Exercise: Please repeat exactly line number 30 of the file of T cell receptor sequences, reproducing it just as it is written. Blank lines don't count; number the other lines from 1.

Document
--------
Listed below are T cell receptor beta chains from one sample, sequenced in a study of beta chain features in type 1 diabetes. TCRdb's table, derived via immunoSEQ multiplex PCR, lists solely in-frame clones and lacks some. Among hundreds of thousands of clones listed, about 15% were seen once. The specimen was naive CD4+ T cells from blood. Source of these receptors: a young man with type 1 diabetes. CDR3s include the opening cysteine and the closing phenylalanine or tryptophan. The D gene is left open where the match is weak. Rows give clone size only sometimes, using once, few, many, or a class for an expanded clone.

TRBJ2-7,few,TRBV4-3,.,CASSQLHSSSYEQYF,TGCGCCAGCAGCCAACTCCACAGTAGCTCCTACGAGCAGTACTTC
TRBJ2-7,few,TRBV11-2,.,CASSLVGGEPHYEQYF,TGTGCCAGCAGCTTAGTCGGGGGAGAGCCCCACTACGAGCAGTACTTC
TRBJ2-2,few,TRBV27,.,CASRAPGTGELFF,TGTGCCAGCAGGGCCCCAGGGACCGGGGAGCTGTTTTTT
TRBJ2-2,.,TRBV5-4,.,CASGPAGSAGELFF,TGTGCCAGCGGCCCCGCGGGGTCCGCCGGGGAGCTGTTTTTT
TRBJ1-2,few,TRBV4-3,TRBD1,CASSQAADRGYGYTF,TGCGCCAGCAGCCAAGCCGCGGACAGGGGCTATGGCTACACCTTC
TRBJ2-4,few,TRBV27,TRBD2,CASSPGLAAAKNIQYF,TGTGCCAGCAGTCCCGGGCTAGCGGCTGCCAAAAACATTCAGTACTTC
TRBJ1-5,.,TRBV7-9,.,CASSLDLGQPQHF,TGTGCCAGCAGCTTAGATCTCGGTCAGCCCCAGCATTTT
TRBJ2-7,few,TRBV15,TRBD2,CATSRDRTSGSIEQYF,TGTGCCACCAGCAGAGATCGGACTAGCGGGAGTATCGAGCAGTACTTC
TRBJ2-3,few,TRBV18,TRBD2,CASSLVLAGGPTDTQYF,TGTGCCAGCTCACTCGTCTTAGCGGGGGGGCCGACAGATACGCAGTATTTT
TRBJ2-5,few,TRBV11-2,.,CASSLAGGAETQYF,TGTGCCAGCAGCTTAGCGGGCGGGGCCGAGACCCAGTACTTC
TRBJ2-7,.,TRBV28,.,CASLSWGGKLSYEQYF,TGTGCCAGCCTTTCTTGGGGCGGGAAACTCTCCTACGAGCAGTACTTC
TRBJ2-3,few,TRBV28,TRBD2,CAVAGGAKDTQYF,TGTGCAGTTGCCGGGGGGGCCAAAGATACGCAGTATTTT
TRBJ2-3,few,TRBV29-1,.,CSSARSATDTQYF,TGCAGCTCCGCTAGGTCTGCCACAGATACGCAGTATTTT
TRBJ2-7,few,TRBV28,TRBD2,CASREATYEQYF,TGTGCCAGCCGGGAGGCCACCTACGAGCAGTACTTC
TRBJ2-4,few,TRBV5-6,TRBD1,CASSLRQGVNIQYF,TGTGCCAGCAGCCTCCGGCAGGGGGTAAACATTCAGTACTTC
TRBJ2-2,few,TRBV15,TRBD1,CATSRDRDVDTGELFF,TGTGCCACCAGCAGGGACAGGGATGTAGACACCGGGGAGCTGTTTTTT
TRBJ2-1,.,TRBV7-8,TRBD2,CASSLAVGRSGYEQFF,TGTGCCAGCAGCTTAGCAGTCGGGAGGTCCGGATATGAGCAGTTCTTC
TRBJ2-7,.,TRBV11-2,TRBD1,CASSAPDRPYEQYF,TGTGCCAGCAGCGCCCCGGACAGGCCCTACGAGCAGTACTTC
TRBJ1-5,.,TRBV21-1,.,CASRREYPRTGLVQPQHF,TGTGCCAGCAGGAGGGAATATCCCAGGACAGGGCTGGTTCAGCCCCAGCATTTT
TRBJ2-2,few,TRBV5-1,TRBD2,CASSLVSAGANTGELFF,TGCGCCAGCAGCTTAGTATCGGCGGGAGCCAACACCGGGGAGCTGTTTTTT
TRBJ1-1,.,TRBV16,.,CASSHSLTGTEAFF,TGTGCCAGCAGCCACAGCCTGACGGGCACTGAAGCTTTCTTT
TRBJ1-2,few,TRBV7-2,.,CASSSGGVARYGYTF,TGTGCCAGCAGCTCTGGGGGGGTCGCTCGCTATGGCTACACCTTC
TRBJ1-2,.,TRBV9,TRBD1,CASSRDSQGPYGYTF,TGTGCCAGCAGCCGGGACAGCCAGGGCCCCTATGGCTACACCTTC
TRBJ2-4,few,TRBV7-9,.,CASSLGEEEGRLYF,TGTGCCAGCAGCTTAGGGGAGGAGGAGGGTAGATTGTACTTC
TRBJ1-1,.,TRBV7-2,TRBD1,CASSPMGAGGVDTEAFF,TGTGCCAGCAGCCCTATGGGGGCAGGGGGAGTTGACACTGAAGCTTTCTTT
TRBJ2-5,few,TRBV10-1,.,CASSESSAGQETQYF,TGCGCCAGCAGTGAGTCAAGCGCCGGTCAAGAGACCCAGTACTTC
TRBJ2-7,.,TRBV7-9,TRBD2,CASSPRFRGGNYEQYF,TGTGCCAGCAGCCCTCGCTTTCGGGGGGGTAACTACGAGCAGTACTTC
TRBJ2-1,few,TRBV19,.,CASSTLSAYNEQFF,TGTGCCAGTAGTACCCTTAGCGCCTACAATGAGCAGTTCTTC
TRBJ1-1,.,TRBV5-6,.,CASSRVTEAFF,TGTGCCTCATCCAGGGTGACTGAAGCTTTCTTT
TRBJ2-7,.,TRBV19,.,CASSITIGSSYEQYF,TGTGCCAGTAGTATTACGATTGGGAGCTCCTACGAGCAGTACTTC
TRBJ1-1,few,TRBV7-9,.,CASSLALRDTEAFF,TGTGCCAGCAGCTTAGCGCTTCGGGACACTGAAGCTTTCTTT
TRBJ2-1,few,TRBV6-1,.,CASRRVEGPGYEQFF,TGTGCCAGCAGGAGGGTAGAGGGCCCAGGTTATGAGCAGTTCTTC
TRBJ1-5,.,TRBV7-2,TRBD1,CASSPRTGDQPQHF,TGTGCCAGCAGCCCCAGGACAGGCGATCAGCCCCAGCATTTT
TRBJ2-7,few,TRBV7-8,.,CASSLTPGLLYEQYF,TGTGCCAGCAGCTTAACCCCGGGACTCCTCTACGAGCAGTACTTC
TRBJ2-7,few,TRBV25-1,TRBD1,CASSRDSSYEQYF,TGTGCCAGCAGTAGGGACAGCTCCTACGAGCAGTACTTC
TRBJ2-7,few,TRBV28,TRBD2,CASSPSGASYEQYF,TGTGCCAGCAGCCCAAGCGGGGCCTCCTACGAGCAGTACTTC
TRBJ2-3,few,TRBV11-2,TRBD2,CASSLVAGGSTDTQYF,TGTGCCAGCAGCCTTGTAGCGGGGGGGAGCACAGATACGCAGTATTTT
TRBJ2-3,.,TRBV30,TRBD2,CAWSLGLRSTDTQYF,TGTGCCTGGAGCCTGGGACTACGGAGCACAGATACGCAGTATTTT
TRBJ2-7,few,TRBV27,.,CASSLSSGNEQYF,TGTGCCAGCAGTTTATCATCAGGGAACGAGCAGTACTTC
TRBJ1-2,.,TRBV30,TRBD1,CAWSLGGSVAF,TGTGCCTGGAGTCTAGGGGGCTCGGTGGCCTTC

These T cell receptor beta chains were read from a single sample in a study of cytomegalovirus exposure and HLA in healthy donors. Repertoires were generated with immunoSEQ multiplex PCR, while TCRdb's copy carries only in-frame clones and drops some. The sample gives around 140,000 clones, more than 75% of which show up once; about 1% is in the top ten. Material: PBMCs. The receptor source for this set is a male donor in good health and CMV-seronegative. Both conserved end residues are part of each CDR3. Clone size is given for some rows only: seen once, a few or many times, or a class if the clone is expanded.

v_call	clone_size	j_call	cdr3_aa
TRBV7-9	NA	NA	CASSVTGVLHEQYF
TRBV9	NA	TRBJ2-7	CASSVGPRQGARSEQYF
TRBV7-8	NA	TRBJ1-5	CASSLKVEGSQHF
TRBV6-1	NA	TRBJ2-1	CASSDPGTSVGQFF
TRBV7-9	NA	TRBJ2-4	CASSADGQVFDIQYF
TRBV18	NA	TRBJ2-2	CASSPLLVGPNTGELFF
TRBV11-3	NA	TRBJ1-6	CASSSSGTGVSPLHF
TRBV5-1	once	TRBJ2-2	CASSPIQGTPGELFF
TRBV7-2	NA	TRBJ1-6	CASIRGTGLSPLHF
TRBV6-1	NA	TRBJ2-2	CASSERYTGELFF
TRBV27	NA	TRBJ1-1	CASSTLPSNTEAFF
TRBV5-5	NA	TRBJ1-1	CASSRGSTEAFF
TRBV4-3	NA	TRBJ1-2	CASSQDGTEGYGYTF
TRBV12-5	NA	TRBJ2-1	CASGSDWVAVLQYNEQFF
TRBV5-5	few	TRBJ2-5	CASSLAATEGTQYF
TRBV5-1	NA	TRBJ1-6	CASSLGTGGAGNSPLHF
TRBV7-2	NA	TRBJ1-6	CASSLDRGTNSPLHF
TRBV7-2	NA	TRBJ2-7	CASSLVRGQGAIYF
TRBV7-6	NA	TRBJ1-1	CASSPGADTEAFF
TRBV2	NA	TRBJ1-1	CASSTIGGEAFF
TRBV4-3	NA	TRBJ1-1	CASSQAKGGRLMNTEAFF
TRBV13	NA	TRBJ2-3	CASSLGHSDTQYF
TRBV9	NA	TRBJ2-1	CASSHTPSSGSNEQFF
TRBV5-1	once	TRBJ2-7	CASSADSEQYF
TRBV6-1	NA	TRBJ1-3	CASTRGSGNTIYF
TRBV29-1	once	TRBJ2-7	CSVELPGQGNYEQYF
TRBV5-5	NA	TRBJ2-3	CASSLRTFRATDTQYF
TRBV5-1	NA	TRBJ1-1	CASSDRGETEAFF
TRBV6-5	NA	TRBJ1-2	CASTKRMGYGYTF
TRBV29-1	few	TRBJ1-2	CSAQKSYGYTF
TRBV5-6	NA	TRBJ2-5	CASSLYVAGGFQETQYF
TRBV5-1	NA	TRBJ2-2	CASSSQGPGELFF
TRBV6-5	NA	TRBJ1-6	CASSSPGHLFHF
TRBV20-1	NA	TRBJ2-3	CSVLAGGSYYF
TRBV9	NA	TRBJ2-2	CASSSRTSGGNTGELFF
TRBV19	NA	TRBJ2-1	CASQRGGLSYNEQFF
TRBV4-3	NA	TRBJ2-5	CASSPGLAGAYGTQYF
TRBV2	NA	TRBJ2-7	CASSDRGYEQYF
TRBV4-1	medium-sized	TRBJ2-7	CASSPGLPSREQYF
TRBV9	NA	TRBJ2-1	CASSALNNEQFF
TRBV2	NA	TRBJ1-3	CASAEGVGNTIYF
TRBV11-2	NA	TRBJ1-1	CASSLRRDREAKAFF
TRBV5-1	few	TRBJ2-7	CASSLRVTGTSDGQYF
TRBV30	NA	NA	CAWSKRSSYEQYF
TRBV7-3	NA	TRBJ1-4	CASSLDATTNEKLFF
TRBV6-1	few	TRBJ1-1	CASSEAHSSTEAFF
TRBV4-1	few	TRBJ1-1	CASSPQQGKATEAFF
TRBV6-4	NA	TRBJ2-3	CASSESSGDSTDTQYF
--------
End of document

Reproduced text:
TRBJ1-1,.,TRBV5-6,.,CASSRVTEAFF,TGTGCCTCATCCAGGGTGACTGAAGCTTTCTTT